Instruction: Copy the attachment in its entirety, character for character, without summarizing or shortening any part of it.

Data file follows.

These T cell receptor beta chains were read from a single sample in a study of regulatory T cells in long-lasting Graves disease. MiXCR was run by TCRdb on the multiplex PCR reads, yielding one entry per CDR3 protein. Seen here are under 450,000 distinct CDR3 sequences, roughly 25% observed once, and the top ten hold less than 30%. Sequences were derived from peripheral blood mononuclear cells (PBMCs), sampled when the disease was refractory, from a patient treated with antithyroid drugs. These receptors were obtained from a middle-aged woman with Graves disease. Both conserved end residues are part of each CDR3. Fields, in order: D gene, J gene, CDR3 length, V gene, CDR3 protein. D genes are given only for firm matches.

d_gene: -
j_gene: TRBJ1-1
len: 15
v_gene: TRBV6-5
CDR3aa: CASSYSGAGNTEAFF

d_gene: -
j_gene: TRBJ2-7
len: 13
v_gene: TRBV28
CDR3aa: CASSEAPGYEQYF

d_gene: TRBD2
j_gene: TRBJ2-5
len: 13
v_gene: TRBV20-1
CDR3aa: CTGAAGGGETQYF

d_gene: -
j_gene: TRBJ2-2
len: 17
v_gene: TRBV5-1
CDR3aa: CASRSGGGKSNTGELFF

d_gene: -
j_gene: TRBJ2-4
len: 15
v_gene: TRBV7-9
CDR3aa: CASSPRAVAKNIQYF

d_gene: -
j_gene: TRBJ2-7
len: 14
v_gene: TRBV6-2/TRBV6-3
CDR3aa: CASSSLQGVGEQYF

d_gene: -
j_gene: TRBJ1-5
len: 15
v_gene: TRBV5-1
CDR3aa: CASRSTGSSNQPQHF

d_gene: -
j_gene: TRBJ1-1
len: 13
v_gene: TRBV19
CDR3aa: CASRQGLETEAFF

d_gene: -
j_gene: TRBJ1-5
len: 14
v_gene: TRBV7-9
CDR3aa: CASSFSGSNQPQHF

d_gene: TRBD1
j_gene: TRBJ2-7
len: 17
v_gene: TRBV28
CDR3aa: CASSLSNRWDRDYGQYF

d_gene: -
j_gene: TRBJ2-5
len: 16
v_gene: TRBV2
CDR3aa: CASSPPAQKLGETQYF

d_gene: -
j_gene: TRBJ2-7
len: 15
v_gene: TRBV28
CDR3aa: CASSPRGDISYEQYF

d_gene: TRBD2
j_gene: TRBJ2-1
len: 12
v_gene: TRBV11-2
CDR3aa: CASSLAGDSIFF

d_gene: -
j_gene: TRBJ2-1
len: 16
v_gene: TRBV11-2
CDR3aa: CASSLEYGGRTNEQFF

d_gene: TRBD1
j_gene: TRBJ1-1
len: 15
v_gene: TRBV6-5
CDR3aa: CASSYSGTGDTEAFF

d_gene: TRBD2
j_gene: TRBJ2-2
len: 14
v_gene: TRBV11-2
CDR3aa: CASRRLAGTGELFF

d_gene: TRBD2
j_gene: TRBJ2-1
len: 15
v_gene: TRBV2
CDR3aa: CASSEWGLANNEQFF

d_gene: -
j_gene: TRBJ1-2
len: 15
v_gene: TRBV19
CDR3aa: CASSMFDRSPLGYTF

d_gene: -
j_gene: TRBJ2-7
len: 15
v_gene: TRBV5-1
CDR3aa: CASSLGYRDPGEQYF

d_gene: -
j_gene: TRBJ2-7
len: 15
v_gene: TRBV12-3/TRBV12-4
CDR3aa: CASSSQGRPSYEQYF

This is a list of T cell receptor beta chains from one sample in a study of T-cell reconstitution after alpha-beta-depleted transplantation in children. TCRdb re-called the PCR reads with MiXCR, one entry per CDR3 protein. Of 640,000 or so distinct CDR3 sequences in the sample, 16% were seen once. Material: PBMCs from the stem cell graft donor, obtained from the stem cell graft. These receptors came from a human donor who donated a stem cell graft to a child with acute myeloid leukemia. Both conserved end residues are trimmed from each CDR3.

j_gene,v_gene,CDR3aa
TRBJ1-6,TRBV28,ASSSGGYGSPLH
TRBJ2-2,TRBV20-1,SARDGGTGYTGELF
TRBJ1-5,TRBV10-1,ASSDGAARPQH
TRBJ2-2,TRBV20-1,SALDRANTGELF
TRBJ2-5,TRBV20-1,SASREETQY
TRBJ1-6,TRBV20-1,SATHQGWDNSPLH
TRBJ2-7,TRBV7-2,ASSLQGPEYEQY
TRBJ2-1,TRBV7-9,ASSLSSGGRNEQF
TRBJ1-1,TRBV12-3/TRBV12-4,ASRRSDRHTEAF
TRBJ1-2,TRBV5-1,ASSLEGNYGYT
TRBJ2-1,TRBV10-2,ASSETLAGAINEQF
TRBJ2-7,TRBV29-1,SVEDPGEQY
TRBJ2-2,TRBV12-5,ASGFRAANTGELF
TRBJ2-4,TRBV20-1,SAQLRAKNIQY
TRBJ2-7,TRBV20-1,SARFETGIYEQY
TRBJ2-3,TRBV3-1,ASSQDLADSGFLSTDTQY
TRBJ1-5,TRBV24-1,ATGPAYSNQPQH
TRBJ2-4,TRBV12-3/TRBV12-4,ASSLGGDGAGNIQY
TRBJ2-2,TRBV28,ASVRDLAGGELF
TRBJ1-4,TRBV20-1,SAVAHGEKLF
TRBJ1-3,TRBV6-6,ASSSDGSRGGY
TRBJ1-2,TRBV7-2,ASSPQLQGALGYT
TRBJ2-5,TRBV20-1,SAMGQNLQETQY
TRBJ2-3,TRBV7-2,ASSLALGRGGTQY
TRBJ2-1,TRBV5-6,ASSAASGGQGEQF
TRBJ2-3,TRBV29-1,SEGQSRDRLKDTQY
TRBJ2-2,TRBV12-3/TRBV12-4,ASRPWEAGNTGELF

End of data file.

These T cell receptor beta chains were read from a single sample in a study of regulatory T cells in long-lasting Graves disease. MiXCR was run by TCRdb on the multiplex PCR reads, yielding one entry per CDR3 protein. Seen here are under 450,000 distinct CDR3 sequences, roughly 25% observed once, and the top ten hold less than 30%. Sequences were derived from peripheral blood mononuclear cells (PBMCs), sampled when the disease was refractory, from a patient treated with antithyroid drugs. These receptors were obtained from a middle-aged woman with Graves disease. Both conserved end residues are part of each CDR3. Fields, in order: D gene, J gene, CDR3 length, V gene, CDR3 protein. D genes are given only for firm matches.

d_gene: -
j_gene: TRBJ1-1
len: 15
v_gene: TRBV6-5
CDR3aa: CASSYSGAGNTEAFF

d_gene: -
j_gene: TRBJ2-7
len: 13
v_gene: TRBV28
CDR3aa: CASSEAPGYEQYF

d_gene: TRBD2
j_gene: TRBJ2-5
len: 13
v_gene: TRBV20-1
CDR3aa: CTGAAGGGETQYF

d_gene: -
j_gene: TRBJ2-2
len: 17
v_gene: TRBV5-1
CDR3aa: CASRSGGGKSNTGELFF

d_gene: -
j_gene: TRBJ2-4
len: 15
v_gene: TRBV7-9
CDR3aa: CASSPRAVAKNIQYF

d_gene: -
j_gene: TRBJ2-7
len: 14
v_gene: TRBV6-2/TRBV6-3
CDR3aa: CASSSLQGVGEQYF

d_gene: -
j_gene: TRBJ1-5
len: 15
v_gene: TRBV5-1
CDR3aa: CASRSTGSSNQPQHF

d_gene: -
j_gene: TRBJ1-1
len: 13
v_gene: TRBV19
CDR3aa: CASRQGLETEAFF

d_gene: -
j_gene: TRBJ1-5
len: 14
v_gene: TRBV7-9
CDR3aa: CASSFSGSNQPQHF

d_gene: TRBD1
j_gene: TRBJ2-7
len: 17
v_gene: TRBV28
CDR3aa: CASSLSNRWDRDYGQYF

d_gene: -
j_gene: TRBJ2-5
len: 16
v_gene: TRBV2
CDR3aa: CASSPPAQKLGETQYF

d_gene: -
j_gene: TRBJ2-7
len: 15
v_gene: TRBV28
CDR3aa: CASSPRGDISYEQYF

d_gene: TRBD2
j_gene: TRBJ2-1
len: 12
v_gene: TRBV11-2
CDR3aa: CASSLAGDSIFF

d_gene: -
j_gene: TRBJ2-1
len: 16
v_gene: TRBV11-2
CDR3aa: CASSLEYGGRTNEQFF

d_gene: TRBD1
j_gene: TRBJ1-1
len: 15
v_gene: TRBV6-5
CDR3aa: CASSYSGTGDTEAFF

d_gene: TRBD2
j_gene: TRBJ2-2
len: 14
v_gene: TRBV11-2
CDR3aa: CASRRLAGTGELFF

d_gene: TRBD2
j_gene: TRBJ2-1
len: 15
v_gene: TRBV2
CDR3aa: CASSEWGLANNEQFF

d_gene: -
j_gene: TRBJ1-2
len: 15
v_gene: TRBV19
CDR3aa: CASSMFDRSPLGYTF

d_gene: -
j_gene: TRBJ2-7
len: 15
v_gene: TRBV5-1
CDR3aa: CASSLGYRDPGEQYF

d_gene: -
j_gene: TRBJ2-7
len: 15
v_gene: TRBV12-3/TRBV12-4
CDR3aa: CASSSQGRPSYEQYF

This is a list of T cell receptor beta chains from one sample in a study of T-cell reconstitution after alpha-beta-depleted transplantation in children. TCRdb re-called the PCR reads with MiXCR, one entry per CDR3 protein. Of 640,000 or so distinct CDR3 sequences in the sample, 16% were seen once. Material: PBMCs from the stem cell graft donor, obtained from the stem cell graft. These receptors came from a human donor who donated a stem cell graft to a child with acute myeloid leukemia. Both conserved end residues are trimmed from each CDR3.

j_gene,v_gene,CDR3aa
TRBJ1-6,TRBV28,ASSSGGYGSPLH
TRBJ2-2,TRBV20-1,SARDGGTGYTGELF
TRBJ1-5,TRBV10-1,ASSDGAARPQH
TRBJ2-2,TRBV20-1,SALDRANTGELF
TRBJ2-5,TRBV20-1,SASREETQY
TRBJ1-6,TRBV20-1,SATHQGWDNSPLH
TRBJ2-7,TRBV7-2,ASSLQGPEYEQY
TRBJ2-1,TRBV7-9,ASSLSSGGRNEQF
TRBJ1-1,TRBV12-3/TRBV12-4,ASRRSDRHTEAF
TRBJ1-2,TRBV5-1,ASSLEGNYGYT
TRBJ2-1,TRBV10-2,ASSETLAGAINEQF
TRBJ2-7,TRBV29-1,SVEDPGEQY
TRBJ2-2,TRBV12-5,ASGFRAANTGELF
TRBJ2-4,TRBV20-1,SAQLRAKNIQY
TRBJ2-7,TRBV20-1,SARFETGIYEQY
TRBJ2-3,TRBV3-1,ASSQDLADSGFLSTDTQY
TRBJ1-5,TRBV24-1,ATGPAYSNQPQH
TRBJ2-4,TRBV12-3/TRBV12-4,ASSLGGDGAGNIQY
TRBJ2-2,TRBV28,ASVRDLAGGELF
TRBJ1-4,TRBV20-1,SAVAHGEKLF
TRBJ1-3,TRBV6-6,ASSSDGSRGGY
TRBJ1-2,TRBV7-2,ASSPQLQGALGYT
TRBJ2-5,TRBV20-1,SAMGQNLQETQY
TRBJ2-3,TRBV7-2,ASSLALGRGGTQY
TRBJ2-1,TRBV5-6,ASSAASGGQGEQF
TRBJ2-3,TRBV29-1,SEGQSRDRLKDTQY
TRBJ2-2,TRBV12-3/TRBV12-4,ASRPWEAGNTGELF